Parents and teachers speak out against RCSD monitor's proposed cuts

Charles Molineaux
Updated: November 18, 2020 11:17 PM
Created: November 18, 2020 10:49 PM

ROCHESTER, N.Y. (WHEC) — A state overseer’s plan to improve academics and finances for the Rochester school system is getting skepticism from parents over cuts it calls for, as well as what it doesn’t call for.

The state’s monitor, Shelly Jallow, went over her proposals before the school board in a virtual meeting Wednesday night and got passionate feedback from parents and teachers.

"What is the main focus? Is it the budget, or is it our kids?" asked Rochester school grandparent Cynthia Rochet, who says she has read the draft plan and worries about its recommendations, like reductions in the numbers of teachers.

"That's limiting resources. For our kids. And, again, that increase in classroom [sizes], where is the benefit?’" Rochet asked.

“I see our school district as a boat in a storm,” exclaimed parent Laura Smith as she joined the online meeting.

Jallow’s plan calls for a return to neighborhood schools, new strategies for fixing the worst-performing schools, new textbooks, and, yes, "rightsizing" staff considering Rochester's shrinking student body.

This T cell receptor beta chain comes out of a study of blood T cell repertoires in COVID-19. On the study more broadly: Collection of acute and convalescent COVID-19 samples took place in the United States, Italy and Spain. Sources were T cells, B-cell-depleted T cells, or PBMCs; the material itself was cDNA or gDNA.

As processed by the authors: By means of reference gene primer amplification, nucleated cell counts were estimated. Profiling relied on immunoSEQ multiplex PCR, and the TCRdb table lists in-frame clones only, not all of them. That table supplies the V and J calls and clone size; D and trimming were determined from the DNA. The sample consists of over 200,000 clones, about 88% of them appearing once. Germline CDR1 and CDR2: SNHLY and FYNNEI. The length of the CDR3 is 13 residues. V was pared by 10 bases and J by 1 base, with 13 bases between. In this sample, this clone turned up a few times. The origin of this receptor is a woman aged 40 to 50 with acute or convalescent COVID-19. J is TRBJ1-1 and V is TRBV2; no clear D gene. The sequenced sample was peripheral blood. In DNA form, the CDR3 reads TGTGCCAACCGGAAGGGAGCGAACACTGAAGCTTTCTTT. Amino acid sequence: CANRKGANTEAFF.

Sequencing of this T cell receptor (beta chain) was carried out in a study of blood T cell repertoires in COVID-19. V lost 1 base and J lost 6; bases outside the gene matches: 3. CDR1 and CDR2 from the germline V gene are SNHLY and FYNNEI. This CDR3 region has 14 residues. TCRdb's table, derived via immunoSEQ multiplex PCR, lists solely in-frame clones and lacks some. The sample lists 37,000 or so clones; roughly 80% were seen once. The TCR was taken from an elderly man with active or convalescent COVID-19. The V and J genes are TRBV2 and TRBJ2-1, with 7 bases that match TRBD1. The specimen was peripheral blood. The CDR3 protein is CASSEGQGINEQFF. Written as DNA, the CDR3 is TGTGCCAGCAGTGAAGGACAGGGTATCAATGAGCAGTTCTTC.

"RCSD should align district resources according to a declining student population,” she read from the report’s conclusions.

"Yes we do have fewer students now than we did in the 1970s or 80s or 90s,” countered school board president Van White, “But the population that we're dealing with has a tremendous number of challenges that they didn't have."

“We need to stop cutting and the reductions at the classroom level,” exclaimed parent Megan Reddington during the meeting’s public comments. “Chop from the top, not from the bottom. We cannot afford to continue to lay off teachers."

Some parents and teachers called for the district to demand more resources from suburban school districts or a merging of school districts across Monroe County. They also demanded more emphasis on getting more funds out of the state, and the federal government, to fix the district’s budget shortfall, still projected at almost $90 million.

"I think we will find that we have some resources to fill that hole in Washington DC,” White said. “The only answer isn’t just ‘cut cut cut.’ Sometimes leaders in Albany and in Washington have to step up and provide for those additional needs that were unanticipated.”

But Jallow called for school leaders to have the "courage" to step away from practices that keep putting it into budget deficits.

"RCSD should make a systemic commitment to adhere to the budget constraints of the district and refrain from a culture of buying it now and trying to figure out how to pay for it later,” she told the board.

Jallow is scheduled to deliver her recommendations, along with any objections from the school board, to the state Education Commissioner on Dec. 1.


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